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Thursday, February 10, 2005

Uh, Oh...More Dangerous Quotes, and Dangerous Thinking 

Publishers ask: Is it time for a new business model?

I like Reed and Roland a lot, and think DeSilva & Phillips does a fine job. So my insistent harping on some of the dangerous thinking brought to light in the media coverage of their M&A Conference isn't meant as a slam. (And again, since I didn't attend, I have no clue whether the soundbites--this time from B-to-B magazine--that I'm going to slam hide a more well-thought-out position or not).

But let's assume I'm a b2b marketer, reading this article. Am I getting the right message about the value of b2b media for my message?

But here are a few grabs: "We’re not a b-to-b publisher," Goodenough said. "We’re an information company."


Nancy McKinstry, chairman of the executive board at Wolters Kluwer, told the conference that her company’s goal is not simply for professionals to read the information in the company’s products but to "embed our content in what our customers do."

Ah, where do I begin? You're an information company? Really? Isn't that a bit broad? Can I look to you for information on quantum mechanics and who served as Pope in 1492? Or do you provide specific information about a market or technology? Or submarket or subtechnology?

And let's take it a step further. You're an information company? The web, searched by Google, is the product of an information company. Are you going to sort through the 3,880,000 returns you get from a broad Google search on quantum mechanics to find what you're looking for? Information is everywhere, and almost entirely useless in its raw form to a busy human being. Imagine a library without a cardfile system (computerized, of course) and no organizational methodology to its shelving. Just stacks of books on miles of shelves. There's a heck of a lot of information there. But how do you find it? And how do you benefit from it?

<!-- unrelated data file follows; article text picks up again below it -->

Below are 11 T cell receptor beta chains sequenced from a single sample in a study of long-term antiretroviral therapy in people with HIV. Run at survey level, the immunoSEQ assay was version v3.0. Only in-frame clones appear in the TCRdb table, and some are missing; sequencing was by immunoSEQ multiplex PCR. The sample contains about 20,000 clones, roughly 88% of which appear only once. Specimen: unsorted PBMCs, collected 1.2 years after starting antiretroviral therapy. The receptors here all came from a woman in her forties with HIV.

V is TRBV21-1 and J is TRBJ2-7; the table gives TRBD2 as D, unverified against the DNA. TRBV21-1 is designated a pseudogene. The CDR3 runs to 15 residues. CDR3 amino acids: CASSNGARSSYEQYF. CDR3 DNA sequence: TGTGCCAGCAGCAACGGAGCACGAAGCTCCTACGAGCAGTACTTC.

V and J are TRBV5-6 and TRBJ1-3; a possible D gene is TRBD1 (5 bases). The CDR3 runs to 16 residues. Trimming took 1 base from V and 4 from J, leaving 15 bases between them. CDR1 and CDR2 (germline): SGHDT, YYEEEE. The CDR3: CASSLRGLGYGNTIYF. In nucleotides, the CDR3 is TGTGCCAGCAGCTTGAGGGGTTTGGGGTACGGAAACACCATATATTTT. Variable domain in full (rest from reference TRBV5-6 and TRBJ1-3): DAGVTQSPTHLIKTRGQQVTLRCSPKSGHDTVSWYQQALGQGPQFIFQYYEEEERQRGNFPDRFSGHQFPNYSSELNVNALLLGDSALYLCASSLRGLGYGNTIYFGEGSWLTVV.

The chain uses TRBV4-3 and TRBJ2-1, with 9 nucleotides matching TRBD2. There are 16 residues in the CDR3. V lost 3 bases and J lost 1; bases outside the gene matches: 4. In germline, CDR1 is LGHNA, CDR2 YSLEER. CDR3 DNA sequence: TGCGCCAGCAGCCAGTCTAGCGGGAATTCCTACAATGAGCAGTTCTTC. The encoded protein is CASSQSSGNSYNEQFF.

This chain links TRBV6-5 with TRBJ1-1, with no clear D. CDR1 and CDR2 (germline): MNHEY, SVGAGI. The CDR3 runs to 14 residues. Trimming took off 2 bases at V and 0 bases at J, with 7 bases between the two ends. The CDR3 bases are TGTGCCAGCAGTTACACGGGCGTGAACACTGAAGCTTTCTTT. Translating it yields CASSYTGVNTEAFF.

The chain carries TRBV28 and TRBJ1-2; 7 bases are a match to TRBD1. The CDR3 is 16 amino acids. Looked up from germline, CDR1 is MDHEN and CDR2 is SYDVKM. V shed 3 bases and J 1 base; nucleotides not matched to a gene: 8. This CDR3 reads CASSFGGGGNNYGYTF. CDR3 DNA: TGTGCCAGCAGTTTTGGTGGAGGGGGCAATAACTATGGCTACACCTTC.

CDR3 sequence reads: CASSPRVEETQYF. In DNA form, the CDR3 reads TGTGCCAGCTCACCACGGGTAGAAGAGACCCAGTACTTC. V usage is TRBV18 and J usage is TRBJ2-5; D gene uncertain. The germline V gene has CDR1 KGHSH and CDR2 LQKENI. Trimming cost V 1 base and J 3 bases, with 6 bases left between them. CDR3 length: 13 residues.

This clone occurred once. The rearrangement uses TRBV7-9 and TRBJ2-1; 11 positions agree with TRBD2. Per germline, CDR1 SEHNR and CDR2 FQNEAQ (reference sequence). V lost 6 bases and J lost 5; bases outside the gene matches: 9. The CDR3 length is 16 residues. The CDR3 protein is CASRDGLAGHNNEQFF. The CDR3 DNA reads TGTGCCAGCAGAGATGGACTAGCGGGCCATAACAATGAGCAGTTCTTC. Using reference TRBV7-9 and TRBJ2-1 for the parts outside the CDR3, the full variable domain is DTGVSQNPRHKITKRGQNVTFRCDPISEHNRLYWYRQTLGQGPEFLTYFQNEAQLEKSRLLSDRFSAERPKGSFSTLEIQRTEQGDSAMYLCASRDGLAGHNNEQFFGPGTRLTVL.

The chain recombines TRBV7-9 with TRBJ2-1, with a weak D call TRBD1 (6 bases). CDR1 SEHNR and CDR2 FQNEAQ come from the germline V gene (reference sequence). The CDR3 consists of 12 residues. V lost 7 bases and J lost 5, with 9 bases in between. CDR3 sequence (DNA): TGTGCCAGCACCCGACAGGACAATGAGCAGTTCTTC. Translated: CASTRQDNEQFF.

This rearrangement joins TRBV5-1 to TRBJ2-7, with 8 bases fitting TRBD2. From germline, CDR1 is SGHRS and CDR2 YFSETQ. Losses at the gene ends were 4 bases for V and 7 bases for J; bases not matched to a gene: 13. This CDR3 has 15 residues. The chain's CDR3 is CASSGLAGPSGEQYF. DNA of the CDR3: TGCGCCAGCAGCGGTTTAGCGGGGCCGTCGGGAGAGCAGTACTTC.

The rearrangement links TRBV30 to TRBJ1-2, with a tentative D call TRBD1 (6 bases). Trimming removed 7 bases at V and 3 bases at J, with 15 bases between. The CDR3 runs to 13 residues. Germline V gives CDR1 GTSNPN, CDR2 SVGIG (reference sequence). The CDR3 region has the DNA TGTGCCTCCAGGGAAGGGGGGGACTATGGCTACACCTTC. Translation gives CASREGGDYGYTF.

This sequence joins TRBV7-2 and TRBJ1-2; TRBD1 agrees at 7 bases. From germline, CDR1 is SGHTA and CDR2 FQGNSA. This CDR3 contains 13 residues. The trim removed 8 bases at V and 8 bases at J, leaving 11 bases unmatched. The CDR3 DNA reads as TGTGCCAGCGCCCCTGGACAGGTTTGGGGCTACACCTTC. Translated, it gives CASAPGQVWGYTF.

Instead of positioning yourself as in information company, you might want to be a knowledge company or an understanding company. Knowledge and understanding (and foresight and intelligence) all have value. Information by itself is just so much noise.

I don't know Mr. Goodenough, and don't know if he was 'underquoted.' He does refer to deep databases: deep databases are good. B2b publishers with strong databases win. But a database, by definition, isn't a pot of information. It's information organized, and further organizable. Out of which emerges the potential for knowledge, insight, understanding and action.

So I'll move on to Wolters Kluwer. Do you really want to 'embed content,' or do you want to embed understanding, in what your customers do? Content, a word I misuse as much as anyone, isn't good enough for a successful b2b media business. What b2b does or should do is present information, tastefully selected, along with analysis and opinion about that information, intelligently sought, in order to foster understanding and potential action or inaction from its audience.

Without the two latter parts of the equation, there are no barriers to entry. I can publish press releases (which contain information) just as cheaply as you can. But the b2b media company which creates knowledge, understanding and intelligence is much harder to compete with. They'll have the loyal audience, which they can monetize in any number of 'ancillary' ways.

Splitting hairs? Maybe. But if you believe mission statements should mean something, then you should look at your mission statement--your philosophy of doing business--and ensure it's right. More important, you should ensure that your output and actions support and enhance that philosophy. Our once and maybe-future advertisers are watching.


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